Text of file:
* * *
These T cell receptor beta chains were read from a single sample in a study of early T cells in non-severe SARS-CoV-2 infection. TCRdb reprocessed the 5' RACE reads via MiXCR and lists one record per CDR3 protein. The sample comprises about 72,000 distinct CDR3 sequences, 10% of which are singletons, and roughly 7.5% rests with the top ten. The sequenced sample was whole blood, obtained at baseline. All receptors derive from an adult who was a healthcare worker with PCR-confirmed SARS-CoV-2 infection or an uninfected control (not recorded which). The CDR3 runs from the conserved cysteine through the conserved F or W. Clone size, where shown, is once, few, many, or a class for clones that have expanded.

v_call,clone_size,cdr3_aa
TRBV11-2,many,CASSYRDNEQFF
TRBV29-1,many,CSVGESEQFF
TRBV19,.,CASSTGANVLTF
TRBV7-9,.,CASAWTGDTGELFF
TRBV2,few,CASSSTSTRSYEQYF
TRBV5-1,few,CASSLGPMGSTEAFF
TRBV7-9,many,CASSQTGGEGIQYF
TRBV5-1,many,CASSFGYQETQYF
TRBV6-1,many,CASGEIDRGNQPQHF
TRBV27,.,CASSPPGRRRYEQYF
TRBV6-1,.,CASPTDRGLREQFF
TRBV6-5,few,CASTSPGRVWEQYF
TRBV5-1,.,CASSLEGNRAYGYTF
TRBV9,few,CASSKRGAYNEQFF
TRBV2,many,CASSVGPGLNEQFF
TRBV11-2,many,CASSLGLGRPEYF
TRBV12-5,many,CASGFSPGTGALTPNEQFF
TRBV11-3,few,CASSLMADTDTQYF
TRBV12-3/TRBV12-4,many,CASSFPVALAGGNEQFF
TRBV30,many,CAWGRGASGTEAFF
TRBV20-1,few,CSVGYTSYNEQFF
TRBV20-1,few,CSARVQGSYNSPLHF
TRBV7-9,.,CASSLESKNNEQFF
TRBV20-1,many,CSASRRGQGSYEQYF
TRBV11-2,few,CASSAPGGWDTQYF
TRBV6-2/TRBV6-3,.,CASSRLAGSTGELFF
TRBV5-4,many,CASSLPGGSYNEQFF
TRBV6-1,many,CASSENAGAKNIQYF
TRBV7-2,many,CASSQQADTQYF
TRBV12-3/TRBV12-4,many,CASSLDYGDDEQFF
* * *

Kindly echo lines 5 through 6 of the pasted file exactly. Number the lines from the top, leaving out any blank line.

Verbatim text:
TRBV19,.,CASSTGANVLTF
TRBV7-9,.,CASAWTGDTGELFF